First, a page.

Tracing back the roots of the Avion line is like looking at a family tree; one pioneering cigar begot another, and then that line had multiple releases, including an offshoot that became what is known as Avion.
The history of the Avion 13 goes back to July 2009 and the Tatuaje T110, a store exclusive made for R. Field Wine Company in Honolulu, Hawaii. According to Brooks’ review of that cigar, it was a take on another Tatuaje creation that started out as somewhat of a joke cigar because of how strong it was, literally making people sick from its strength. That cigar? Thermonuclear. Because of its smaller size, the T110 was referred to as Thermo Jr.
From the T110 came from the Fausto line, which was released at the 2011 IPCPR Convention and Trade Show and was launched in four sizes, including the FT153 which Brooks also reviewed. You may remember the Fausto marketing campaign, with the tag line borrowing from the famous amplifier scene in Spinal Tap when it said that “This one goes to 11.”
Out of the Fausto line came Avion, an annual release in a single box-pressed Perfecto vitola. The Avion line is being limited to just three releases, which makes 2013 the final chapter in this particular line. However, this final chapter didn’t get written without an edit and the possibility of a postscript along the way.
In mid-May Pete Johnson decided to change wrappers on the Avion 13 from Ecuadorian Habano to Connecticut Broadleaf. This was shortly after what was going to be the regular release of the Avion 13 went into production, meaning that there would be some cigars that needed to find a home but wouldn’t be part of a regular release. Initially, he said there were some 7,500 of these cigars made, but at the 2013 IPCPR Convention and Trade Show, he said that the number was a bit higher, as workers at the factory found more in one of the aging rooms and brought the total number produced to somewhere around 9,700 cigars. Johnson and the Tatuaje team got the word out to retailers and the initial 7,500 were quickly allocated to retailers, arriving at stores in early July and in turn were snapped up by consumers. Johnson is making some 1,700 or so available to retailers who didn’t get any during the first shipment , with the remaining 500 or so being reserved for the Saints & Sinners club.
Why the switch? Johnson feared there might be confusion at the retail level between the Avion 11 and Avion 13 due to their similar size and color. To further distinguish the two versions, he is adding a secondary Reserva band to the Avion 13.
Looking ahead just a bit, the Avion series will soon get its regular release, which you can see a preview of from our visit to the Tatuaje booth at IPCPR. That cigar went into production on May 17, the same day that Johnson announced the change to the Avion and posted this picture to his numerous social media channels:
The bundles look like this:
With this additional release, the Tatuaje Avion line stands at four members:
Tatuaje Avion 11 (6 3/4x 48/52) – $9.95 (Boxes of 20, $199.00)
Tatuaje Avion 12 (5 5/8 x 42) – $6.66 (Samplers of 6 Cigars, $39.95)
Tatuaje Avion 12 (5 5/8 x 42) – $8.50 (Boxes of 20, $170.00)
Tatuaje Avion Limited (7 1/4 x 52) – $8.00 (Bundles of 10, $80.00)
Tatuaje Avion 13 Reserva (6 7/8 x 52) – $11.00 (Boxes of 20, $220.00)
That is in addition to the five cigars that comprise the Fausto line, whose names borrow from the T110 format, with the numbers corresponding to the cigar’s length in millimeters. When you bring in all the offshoots and store exclusives, you get up to a total of 21 cigars. Remember how I said it was like a family tree?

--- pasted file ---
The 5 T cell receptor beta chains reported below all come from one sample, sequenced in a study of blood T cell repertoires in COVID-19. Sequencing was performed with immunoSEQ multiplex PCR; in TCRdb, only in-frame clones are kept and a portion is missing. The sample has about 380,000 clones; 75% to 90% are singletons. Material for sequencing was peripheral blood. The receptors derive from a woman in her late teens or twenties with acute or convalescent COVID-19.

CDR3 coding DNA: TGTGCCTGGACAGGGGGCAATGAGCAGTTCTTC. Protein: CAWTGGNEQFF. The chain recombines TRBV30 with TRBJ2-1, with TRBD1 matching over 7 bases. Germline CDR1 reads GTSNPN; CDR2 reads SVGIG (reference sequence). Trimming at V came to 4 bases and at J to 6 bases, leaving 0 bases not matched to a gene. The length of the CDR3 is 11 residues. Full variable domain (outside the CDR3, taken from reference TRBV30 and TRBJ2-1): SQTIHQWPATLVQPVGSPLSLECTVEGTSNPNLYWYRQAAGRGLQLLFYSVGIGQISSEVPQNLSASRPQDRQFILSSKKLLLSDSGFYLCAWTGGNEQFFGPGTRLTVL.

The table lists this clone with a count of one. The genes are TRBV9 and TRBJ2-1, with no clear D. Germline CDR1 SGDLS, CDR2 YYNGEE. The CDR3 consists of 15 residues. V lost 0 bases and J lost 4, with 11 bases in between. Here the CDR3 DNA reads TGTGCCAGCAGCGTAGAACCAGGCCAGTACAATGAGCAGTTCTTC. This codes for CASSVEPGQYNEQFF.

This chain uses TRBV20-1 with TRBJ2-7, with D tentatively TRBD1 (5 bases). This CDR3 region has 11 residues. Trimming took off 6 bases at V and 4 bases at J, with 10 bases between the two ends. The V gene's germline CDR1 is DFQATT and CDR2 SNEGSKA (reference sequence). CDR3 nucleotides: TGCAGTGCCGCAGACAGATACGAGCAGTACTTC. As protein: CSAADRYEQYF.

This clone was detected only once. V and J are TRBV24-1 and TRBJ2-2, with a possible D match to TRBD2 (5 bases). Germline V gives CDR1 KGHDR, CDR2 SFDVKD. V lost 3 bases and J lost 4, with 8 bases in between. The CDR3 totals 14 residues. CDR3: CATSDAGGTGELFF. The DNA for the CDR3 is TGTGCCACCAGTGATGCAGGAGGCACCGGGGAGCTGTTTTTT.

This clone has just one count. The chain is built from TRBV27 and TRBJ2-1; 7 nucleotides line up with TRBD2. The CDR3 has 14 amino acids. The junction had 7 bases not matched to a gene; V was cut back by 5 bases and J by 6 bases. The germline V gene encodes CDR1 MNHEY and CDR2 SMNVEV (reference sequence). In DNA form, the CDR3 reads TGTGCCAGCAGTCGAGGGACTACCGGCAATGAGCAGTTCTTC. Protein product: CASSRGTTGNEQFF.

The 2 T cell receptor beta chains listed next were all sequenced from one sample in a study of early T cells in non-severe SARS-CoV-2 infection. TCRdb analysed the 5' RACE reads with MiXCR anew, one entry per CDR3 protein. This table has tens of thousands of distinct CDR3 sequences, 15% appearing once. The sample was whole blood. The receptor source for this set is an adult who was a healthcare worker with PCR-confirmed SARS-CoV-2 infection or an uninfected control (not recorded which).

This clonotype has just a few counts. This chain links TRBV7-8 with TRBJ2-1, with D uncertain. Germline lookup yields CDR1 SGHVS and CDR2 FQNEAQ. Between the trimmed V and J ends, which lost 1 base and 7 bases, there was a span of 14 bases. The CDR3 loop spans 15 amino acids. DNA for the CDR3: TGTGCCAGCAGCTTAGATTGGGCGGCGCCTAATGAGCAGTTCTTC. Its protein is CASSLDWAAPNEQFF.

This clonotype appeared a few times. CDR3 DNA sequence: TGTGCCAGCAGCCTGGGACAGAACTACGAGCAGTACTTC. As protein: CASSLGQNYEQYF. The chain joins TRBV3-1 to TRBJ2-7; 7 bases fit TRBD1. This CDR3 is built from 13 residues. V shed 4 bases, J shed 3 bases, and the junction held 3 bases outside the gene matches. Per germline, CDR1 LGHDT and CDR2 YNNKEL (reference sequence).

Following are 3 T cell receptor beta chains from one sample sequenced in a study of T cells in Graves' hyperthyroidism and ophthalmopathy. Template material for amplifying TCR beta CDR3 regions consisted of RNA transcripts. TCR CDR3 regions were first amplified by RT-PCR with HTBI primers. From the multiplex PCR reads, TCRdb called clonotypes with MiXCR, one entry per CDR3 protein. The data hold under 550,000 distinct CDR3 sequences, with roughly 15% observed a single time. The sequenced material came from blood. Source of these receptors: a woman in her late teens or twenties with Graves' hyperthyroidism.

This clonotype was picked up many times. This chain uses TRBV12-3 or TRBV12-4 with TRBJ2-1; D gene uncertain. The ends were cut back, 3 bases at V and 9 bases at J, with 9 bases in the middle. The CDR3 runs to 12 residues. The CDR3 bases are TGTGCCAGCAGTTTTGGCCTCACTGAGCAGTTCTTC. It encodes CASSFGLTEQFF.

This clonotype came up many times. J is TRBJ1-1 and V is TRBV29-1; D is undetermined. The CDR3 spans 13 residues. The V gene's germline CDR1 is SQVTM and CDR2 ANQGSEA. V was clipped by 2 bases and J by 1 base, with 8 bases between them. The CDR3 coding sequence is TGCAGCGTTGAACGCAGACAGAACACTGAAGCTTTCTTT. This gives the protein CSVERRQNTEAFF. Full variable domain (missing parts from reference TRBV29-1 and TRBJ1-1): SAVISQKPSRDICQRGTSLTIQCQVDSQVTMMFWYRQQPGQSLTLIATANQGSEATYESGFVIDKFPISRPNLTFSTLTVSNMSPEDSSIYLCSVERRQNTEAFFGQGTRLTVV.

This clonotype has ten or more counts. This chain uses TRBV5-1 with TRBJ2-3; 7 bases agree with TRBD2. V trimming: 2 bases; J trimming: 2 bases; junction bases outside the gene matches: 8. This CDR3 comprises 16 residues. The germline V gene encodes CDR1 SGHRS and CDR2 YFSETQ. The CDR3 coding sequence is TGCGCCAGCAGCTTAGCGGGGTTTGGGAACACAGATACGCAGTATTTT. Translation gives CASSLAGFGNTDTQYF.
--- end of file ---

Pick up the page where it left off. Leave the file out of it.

Here’s what the family tree looks like:
- Tatuaje T110 (4 3/8 x 52) — 2009 — 200 Boxes of 25 Cigars (5,000 Total Cigars)
- Tatuaje T110 (4 3/8 x 52) — December 2009 — 190 Boxes of 25 Cigars (4,750 Total Cigars)
- Tatuaje PJ40th (5 1/2 x 50) — April 2011 — N/A
- Tatuaje M80 (4 x 50) — June 2011 — 333 Boxes of 15 Cigars (4,995 Total Cigars)
- Fausto FT166 (6 1/2 x 48) (Prerelease Event) — June 2011 — N/A
- Fausto FT153 (6 x 50) (Prerelease Event) — June 2011 — N/A
- Fausto FT140 (5 1/2 x 52) (Prerelease Event) — June 2011 — N/A
- Fausto FT127 (5 x 54) (Prerelease Event) — June 2011 — N/A
- Fausto FT166 (6 1/2 x 48) — July 2011 — Regular Production
- Fausto FT153 (6 x 50) — July 2011 — Regular Production
- Fausto FT140 (5 1/2 x 52) — July 2011 — Regular Production
- Fausto FT127 (5 x 54) — July 2011 — Regular Production
- Avion 11 (6 3/4 x 48/52) — August 2011 — Regular Production
- Tatuaje Exclusive Series Tobacco Plaza DD (6 x 58) — March 2012 — 1,000 Boxes of 10 Cigars (10,000 Total Cigars)
- Tatuaje Limited Series Fausto FT114 (4 1/2 x 52) — March 2012 — 1,000 Boxes of 10 Cigars (10,000 Total Cigars)
- Tatuaje Exclusive Series Tobacco Plaza DD (Wet Pack) (6 x 58) — April 2012 — 500 Boxes of 10 Cigars (5,000 Total Cigars)
- Tatuaje Limited Series Avion 12 (5 5/8 x 48/52) — May 2012 — 1,500 Total Cigars
- Fausto FT114 (4 1/2 x 52) — August 2012 — Regular Production
- Avion 12 (5 5/8 x 48/52) — August 2012 — Regular Production
- Avion Limited (7 1/4 x 52) — July 2013 — 970 Bundles of 10 Cigars (9,700 Total Cigars)
- Avion 13 (6 7/8 x 52) — July 2013 — Regular Production
What about the postscript mentioned above? “I still might think about doing something in the line later on…no plans as of now,” Johnson said, leaving the door open to another Avion creation down the road.
Cigar Reviewed: Tatuaje Avion Limited
Country of Origin: Nicaragua
Factory: My Father Cigars S.A.
Wrapper: Ecuadoran Habano
Size: 7 1/4 Inches
Ring Gauge: 52
Vitola: Straight Perfecto (Box-Pressed)
MSRP: $8.00 (Bundles of 10, $80.00)
Date Released: July 1, 2013
Number of Cigars Released: 970 Bundles of 10 Cigars (9,700 Total Cigars)*
Number of Cigars Smoked For Review: 2
The Tatuaje Avion Limited is a dark, earthy brown with a fair amount of texture and tooth, but it retains a good bit of oil that adds to a smooth feel. It’s just about as big of a cigar where I would say it’s not intimidating, though it certainly is sizable. There’s just the slightest amount of give found when it’s squeezed. The pre-light aroma is rich and earthy, with notes of dry dark chocolate, a bit of spice, coffee grounds and tree bark. On the cold draw, the air moves fairly well and carries a decent bit of spice with some dark chocolate sweetness and a backing note of coffee that in turn echoes the cigar’s earthy base.